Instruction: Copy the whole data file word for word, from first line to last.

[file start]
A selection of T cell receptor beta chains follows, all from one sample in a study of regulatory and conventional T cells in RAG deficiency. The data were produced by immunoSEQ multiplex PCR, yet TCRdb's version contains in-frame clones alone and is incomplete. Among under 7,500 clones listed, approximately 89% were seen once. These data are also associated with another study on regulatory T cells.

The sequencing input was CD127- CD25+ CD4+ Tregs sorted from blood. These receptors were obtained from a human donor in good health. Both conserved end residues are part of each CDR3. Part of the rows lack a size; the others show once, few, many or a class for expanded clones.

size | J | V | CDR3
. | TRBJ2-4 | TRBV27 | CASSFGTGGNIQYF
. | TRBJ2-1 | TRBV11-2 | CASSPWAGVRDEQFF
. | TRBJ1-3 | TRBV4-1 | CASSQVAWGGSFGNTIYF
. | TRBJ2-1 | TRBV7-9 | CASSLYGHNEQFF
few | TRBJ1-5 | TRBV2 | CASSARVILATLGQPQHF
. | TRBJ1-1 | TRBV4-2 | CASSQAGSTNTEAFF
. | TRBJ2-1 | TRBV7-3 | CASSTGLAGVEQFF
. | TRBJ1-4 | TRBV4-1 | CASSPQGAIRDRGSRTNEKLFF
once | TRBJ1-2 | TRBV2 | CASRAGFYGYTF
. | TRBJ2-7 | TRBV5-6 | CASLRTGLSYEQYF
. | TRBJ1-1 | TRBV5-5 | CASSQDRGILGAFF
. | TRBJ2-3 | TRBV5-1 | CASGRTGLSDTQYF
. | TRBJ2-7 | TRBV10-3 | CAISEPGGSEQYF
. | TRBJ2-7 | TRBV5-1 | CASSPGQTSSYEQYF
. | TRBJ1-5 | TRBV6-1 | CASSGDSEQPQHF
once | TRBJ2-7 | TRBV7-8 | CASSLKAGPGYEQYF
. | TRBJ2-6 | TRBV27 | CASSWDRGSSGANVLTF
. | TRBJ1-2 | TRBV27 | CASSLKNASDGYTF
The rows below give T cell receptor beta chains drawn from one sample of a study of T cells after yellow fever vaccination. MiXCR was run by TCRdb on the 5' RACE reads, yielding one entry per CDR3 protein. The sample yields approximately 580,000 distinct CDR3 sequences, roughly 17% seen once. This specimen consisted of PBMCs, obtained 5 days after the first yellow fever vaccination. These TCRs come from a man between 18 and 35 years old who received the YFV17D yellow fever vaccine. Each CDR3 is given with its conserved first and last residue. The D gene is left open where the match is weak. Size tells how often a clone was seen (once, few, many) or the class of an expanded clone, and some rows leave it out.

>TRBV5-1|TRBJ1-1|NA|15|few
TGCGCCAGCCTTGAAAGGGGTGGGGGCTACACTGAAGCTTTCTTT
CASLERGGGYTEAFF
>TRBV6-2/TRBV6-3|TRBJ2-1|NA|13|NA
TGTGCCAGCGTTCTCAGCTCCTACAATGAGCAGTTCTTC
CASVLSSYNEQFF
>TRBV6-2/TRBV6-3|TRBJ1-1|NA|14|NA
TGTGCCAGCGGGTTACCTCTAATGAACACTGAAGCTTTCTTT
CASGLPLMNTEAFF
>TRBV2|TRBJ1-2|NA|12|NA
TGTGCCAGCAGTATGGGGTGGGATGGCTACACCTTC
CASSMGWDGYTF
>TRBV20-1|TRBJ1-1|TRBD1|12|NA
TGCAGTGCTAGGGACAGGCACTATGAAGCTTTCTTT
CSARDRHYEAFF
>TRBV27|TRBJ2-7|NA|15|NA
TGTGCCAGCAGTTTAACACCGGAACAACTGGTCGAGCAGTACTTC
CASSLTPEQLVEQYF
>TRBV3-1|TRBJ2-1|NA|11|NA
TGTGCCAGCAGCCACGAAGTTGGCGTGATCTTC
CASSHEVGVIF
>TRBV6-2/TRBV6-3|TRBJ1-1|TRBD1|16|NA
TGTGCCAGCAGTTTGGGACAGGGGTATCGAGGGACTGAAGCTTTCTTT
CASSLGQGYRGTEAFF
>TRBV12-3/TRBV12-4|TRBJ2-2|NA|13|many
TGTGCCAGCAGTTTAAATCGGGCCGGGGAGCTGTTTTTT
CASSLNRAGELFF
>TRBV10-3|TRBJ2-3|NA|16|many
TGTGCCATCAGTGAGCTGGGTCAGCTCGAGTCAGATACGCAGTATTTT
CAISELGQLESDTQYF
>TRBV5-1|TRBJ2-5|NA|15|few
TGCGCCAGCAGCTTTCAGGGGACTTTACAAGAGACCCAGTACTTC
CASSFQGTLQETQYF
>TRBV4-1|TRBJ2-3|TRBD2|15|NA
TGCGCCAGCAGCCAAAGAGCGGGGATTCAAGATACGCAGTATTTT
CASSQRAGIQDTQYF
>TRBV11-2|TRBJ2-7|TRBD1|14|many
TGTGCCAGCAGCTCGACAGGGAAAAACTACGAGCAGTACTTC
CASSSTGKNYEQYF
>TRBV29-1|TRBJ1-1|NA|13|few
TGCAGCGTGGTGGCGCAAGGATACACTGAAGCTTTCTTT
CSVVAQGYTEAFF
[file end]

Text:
A selection of T cell receptor beta chains follows, all from one sample in a study of regulatory and conventional T cells in RAG deficiency. The data were produced by immunoSEQ multiplex PCR, yet TCRdb's version contains in-frame clones alone and is incomplete. Among under 7,500 clones listed, approximately 89% were seen once. These data are also associated with another study on regulatory T cells.

The sequencing input was CD127- CD25+ CD4+ Tregs sorted from blood. These receptors were obtained from a human donor in good health. Both conserved end residues are part of each CDR3. Part of the rows lack a size; the others show once, few, many or a class for expanded clones.

size | J | V | CDR3
. | TRBJ2-4 | TRBV27 | CASSFGTGGNIQYF
. | TRBJ2-1 | TRBV11-2 | CASSPWAGVRDEQFF
. | TRBJ1-3 | TRBV4-1 | CASSQVAWGGSFGNTIYF
. | TRBJ2-1 | TRBV7-9 | CASSLYGHNEQFF
few | TRBJ1-5 | TRBV2 | CASSARVILATLGQPQHF
. | TRBJ1-1 | TRBV4-2 | CASSQAGSTNTEAFF
. | TRBJ2-1 | TRBV7-3 | CASSTGLAGVEQFF
. | TRBJ1-4 | TRBV4-1 | CASSPQGAIRDRGSRTNEKLFF
once | TRBJ1-2 | TRBV2 | CASRAGFYGYTF
. | TRBJ2-7 | TRBV5-6 | CASLRTGLSYEQYF
. | TRBJ1-1 | TRBV5-5 | CASSQDRGILGAFF
. | TRBJ2-3 | TRBV5-1 | CASGRTGLSDTQYF
. | TRBJ2-7 | TRBV10-3 | CAISEPGGSEQYF
. | TRBJ2-7 | TRBV5-1 | CASSPGQTSSYEQYF
. | TRBJ1-5 | TRBV6-1 | CASSGDSEQPQHF
once | TRBJ2-7 | TRBV7-8 | CASSLKAGPGYEQYF
. | TRBJ2-6 | TRBV27 | CASSWDRGSSGANVLTF
. | TRBJ1-2 | TRBV27 | CASSLKNASDGYTF
The rows below give T cell receptor beta chains drawn from one sample of a study of T cells after yellow fever vaccination. MiXCR was run by TCRdb on the 5' RACE reads, yielding one entry per CDR3 protein. The sample yields approximately 580,000 distinct CDR3 sequences, roughly 17% seen once. This specimen consisted of PBMCs, obtained 5 days after the first yellow fever vaccination. These TCRs come from a man between 18 and 35 years old who received the YFV17D yellow fever vaccine. Each CDR3 is given with its conserved first and last residue. The D gene is left open where the match is weak. Size tells how often a clone was seen (once, few, many) or the class of an expanded clone, and some rows leave it out.

>TRBV5-1|TRBJ1-1|NA|15|few
TGCGCCAGCCTTGAAAGGGGTGGGGGCTACACTGAAGCTTTCTTT
CASLERGGGYTEAFF
>TRBV6-2/TRBV6-3|TRBJ2-1|NA|13|NA
TGTGCCAGCGTTCTCAGCTCCTACAATGAGCAGTTCTTC
CASVLSSYNEQFF
>TRBV6-2/TRBV6-3|TRBJ1-1|NA|14|NA
TGTGCCAGCGGGTTACCTCTAATGAACACTGAAGCTTTCTTT
CASGLPLMNTEAFF
>TRBV2|TRBJ1-2|NA|12|NA
TGTGCCAGCAGTATGGGGTGGGATGGCTACACCTTC
CASSMGWDGYTF
>TRBV20-1|TRBJ1-1|TRBD1|12|NA
TGCAGTGCTAGGGACAGGCACTATGAAGCTTTCTTT
CSARDRHYEAFF
>TRBV27|TRBJ2-7|NA|15|NA
TGTGCCAGCAGTTTAACACCGGAACAACTGGTCGAGCAGTACTTC
CASSLTPEQLVEQYF
>TRBV3-1|TRBJ2-1|NA|11|NA
TGTGCCAGCAGCCACGAAGTTGGCGTGATCTTC
CASSHEVGVIF
>TRBV6-2/TRBV6-3|TRBJ1-1|TRBD1|16|NA
TGTGCCAGCAGTTTGGGACAGGGGTATCGAGGGACTGAAGCTTTCTTT
CASSLGQGYRGTEAFF
>TRBV12-3/TRBV12-4|TRBJ2-2|NA|13|many
TGTGCCAGCAGTTTAAATCGGGCCGGGGAGCTGTTTTTT
CASSLNRAGELFF
>TRBV10-3|TRBJ2-3|NA|16|many
TGTGCCATCAGTGAGCTGGGTCAGCTCGAGTCAGATACGCAGTATTTT
CAISELGQLESDTQYF
>TRBV5-1|TRBJ2-5|NA|15|few
TGCGCCAGCAGCTTTCAGGGGACTTTACAAGAGACCCAGTACTTC
CASSFQGTLQETQYF
>TRBV4-1|TRBJ2-3|TRBD2|15|NA
TGCGCCAGCAGCCAAAGAGCGGGGATTCAAGATACGCAGTATTTT
CASSQRAGIQDTQYF
>TRBV11-2|TRBJ2-7|TRBD1|14|many
TGTGCCAGCAGCTCGACAGGGAAAAACTACGAGCAGTACTTC
CASSSTGKNYEQYF
>TRBV29-1|TRBJ1-1|NA|13|few
TGCAGCGTGGTGGCGCAAGGATACACTGAAGCTTTCTTT
CSVVAQGYTEAFF